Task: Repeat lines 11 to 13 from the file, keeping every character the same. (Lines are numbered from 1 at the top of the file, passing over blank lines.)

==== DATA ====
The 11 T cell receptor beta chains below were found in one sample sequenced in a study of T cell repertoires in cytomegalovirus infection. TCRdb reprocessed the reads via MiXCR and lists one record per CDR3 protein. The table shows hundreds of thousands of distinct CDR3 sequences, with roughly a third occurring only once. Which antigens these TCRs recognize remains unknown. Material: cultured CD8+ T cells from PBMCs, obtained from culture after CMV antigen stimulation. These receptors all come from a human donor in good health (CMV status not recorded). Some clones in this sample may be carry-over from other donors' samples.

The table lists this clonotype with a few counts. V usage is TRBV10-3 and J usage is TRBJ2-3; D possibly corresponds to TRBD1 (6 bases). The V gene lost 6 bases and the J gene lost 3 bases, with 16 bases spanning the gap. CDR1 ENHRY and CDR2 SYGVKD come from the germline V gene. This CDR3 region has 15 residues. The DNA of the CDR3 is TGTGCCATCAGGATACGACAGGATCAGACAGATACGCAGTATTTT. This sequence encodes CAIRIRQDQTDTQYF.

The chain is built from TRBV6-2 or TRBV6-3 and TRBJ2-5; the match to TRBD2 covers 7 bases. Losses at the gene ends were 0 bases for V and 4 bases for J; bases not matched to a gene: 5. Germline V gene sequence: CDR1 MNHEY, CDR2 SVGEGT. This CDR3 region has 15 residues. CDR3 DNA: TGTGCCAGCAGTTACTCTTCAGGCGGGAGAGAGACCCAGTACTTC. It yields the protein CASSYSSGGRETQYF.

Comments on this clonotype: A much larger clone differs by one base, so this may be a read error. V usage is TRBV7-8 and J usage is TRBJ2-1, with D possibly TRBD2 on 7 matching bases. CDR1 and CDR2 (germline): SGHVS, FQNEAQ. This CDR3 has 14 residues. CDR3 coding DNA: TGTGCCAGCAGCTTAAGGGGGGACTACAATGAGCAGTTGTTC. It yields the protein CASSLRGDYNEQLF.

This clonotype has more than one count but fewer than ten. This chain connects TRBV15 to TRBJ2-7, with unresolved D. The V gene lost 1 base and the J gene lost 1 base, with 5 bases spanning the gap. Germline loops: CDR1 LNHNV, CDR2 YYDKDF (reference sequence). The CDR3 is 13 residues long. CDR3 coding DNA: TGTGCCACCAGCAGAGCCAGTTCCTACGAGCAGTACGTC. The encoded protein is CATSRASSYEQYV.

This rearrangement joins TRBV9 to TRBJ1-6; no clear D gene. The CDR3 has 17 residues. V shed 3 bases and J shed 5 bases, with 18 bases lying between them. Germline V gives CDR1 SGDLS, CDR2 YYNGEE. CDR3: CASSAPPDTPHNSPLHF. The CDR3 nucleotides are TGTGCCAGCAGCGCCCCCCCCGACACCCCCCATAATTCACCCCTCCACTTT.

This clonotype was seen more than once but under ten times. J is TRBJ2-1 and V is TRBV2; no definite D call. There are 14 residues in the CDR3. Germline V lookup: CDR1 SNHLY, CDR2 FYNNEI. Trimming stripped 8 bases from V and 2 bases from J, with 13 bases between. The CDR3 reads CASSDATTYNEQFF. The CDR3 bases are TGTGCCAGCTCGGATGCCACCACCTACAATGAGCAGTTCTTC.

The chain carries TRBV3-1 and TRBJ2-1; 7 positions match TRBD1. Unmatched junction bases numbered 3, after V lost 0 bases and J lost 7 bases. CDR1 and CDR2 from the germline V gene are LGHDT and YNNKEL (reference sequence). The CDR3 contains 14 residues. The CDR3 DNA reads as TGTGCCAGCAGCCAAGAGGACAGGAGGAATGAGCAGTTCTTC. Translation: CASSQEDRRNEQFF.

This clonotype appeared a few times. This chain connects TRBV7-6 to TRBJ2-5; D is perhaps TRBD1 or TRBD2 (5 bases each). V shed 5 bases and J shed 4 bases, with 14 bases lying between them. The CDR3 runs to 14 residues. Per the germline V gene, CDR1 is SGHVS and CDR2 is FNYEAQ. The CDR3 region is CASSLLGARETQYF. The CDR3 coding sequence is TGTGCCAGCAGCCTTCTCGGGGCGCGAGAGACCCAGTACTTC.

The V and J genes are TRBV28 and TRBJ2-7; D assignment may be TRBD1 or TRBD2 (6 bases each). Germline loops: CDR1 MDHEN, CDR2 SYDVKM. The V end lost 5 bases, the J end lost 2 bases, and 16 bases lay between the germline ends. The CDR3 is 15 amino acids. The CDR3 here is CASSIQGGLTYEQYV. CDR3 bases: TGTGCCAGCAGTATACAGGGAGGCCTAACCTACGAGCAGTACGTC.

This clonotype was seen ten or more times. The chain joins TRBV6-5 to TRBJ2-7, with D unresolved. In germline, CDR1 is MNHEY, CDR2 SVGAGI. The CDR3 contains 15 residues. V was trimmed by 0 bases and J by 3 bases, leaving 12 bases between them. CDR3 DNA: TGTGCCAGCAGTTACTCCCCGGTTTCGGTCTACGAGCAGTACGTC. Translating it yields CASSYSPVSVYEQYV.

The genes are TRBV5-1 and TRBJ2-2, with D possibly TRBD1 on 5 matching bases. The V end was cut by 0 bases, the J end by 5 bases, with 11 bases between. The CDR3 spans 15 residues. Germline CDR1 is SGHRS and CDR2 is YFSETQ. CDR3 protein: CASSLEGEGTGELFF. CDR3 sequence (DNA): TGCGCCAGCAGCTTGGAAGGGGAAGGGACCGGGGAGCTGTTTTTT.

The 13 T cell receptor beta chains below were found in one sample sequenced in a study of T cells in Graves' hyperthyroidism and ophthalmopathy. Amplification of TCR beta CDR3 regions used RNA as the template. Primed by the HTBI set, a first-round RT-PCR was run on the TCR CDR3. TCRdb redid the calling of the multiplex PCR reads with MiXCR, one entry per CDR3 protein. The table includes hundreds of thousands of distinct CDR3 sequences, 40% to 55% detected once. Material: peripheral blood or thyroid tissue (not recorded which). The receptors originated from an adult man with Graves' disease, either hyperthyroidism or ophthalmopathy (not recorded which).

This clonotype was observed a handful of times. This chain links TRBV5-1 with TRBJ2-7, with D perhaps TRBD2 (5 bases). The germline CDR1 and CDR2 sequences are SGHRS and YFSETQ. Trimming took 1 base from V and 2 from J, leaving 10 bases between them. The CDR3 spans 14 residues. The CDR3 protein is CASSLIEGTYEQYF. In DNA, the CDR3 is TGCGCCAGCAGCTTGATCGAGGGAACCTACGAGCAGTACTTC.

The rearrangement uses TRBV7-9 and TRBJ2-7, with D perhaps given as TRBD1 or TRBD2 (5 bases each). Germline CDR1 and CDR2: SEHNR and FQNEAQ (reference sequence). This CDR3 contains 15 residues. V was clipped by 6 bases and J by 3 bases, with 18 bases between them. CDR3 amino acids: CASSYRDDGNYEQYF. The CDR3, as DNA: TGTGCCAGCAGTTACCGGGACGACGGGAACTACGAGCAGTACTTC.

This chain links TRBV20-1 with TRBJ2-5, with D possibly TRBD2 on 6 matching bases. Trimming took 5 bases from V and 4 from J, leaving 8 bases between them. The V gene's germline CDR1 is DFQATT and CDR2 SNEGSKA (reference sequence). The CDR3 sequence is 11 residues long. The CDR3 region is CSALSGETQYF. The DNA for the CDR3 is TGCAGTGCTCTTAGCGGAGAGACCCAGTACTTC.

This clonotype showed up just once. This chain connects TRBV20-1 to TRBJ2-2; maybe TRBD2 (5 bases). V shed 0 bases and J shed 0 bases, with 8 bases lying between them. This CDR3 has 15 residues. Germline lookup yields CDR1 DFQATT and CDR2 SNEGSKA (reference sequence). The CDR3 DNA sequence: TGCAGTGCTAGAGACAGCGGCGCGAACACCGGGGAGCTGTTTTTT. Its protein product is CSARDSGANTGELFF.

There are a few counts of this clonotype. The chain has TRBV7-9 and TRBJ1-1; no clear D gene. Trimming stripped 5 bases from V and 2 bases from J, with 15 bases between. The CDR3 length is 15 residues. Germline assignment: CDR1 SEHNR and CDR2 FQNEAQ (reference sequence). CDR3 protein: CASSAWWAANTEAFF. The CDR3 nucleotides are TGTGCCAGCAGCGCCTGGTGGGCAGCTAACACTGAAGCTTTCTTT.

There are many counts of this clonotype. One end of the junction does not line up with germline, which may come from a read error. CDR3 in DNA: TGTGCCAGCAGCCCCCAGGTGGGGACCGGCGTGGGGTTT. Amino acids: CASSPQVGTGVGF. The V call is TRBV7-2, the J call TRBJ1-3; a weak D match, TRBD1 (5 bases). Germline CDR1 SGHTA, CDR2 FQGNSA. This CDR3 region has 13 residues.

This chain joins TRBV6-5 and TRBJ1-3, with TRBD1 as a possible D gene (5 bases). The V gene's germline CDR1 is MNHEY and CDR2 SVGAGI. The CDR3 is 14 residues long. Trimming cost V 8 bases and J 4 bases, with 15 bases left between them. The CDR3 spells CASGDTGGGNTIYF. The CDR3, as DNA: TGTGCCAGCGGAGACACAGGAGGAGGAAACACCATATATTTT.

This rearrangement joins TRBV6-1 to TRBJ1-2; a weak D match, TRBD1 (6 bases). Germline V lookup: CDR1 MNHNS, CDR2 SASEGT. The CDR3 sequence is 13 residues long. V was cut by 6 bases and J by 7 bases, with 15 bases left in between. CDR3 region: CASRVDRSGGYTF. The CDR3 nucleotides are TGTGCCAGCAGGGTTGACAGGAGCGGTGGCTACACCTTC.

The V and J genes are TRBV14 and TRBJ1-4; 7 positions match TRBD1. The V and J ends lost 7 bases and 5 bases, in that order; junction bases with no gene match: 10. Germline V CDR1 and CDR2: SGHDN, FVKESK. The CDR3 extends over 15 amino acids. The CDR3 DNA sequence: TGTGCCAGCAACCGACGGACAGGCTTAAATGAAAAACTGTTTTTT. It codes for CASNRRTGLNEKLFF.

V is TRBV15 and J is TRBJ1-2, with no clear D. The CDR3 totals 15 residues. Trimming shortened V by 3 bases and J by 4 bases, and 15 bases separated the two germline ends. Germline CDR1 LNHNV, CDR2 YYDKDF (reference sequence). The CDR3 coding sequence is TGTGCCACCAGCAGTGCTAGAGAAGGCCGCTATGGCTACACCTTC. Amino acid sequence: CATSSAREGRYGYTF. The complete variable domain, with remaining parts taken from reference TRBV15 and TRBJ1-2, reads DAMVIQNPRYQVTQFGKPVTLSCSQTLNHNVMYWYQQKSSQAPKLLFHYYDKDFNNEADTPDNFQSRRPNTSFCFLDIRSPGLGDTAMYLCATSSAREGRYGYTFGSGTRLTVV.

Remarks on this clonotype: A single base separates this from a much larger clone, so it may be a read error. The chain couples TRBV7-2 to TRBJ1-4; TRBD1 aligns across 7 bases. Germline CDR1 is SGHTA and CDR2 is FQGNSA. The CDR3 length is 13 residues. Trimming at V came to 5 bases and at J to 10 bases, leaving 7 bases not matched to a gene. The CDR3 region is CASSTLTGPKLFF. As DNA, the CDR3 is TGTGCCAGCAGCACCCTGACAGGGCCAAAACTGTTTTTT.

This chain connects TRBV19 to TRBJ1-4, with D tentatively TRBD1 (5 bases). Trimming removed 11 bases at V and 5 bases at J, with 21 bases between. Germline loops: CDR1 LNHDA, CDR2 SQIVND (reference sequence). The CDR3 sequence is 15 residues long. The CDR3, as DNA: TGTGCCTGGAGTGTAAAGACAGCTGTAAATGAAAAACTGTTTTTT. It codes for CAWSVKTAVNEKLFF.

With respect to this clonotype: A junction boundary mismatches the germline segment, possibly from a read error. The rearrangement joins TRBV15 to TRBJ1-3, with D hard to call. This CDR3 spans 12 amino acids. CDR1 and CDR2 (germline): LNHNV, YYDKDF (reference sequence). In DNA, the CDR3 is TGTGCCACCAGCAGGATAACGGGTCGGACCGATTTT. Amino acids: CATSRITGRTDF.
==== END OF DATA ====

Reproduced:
This clonotype was seen ten or more times. The chain joins TRBV6-5 to TRBJ2-7, with D unresolved. In germline, CDR1 is MNHEY, CDR2 SVGAGI. The CDR3 contains 15 residues. V was trimmed by 0 bases and J by 3 bases, leaving 12 bases between them. CDR3 DNA: TGTGCCAGCAGTTACTCCCCGGTTTCGGTCTACGAGCAGTACGTC. Translating it yields CASSYSPVSVYEQYV.

The genes are TRBV5-1 and TRBJ2-2, with D possibly TRBD1 on 5 matching bases. The V end was cut by 0 bases, the J end by 5 bases, with 11 bases between. The CDR3 spans 15 residues. Germline CDR1 is SGHRS and CDR2 is YFSETQ. CDR3 protein: CASSLEGEGTGELFF. CDR3 sequence (DNA): TGCGCCAGCAGCTTGGAAGGGGAAGGGACCGGGGAGCTGTTTTTT.

The 13 T cell receptor beta chains below were found in one sample sequenced in a study of T cells in Graves' hyperthyroidism and ophthalmopathy. Amplification of TCR beta CDR3 regions used RNA as the template. Primed by the HTBI set, a first-round RT-PCR was run on the TCR CDR3. TCRdb redid the calling of the multiplex PCR reads with MiXCR, one entry per CDR3 protein. The table includes hundreds of thousands of distinct CDR3 sequences, 40% to 55% detected once. Material: peripheral blood or thyroid tissue (not recorded which). The receptors originated from an adult man with Graves' disease, either hyperthyroidism or ophthalmopathy (not recorded which).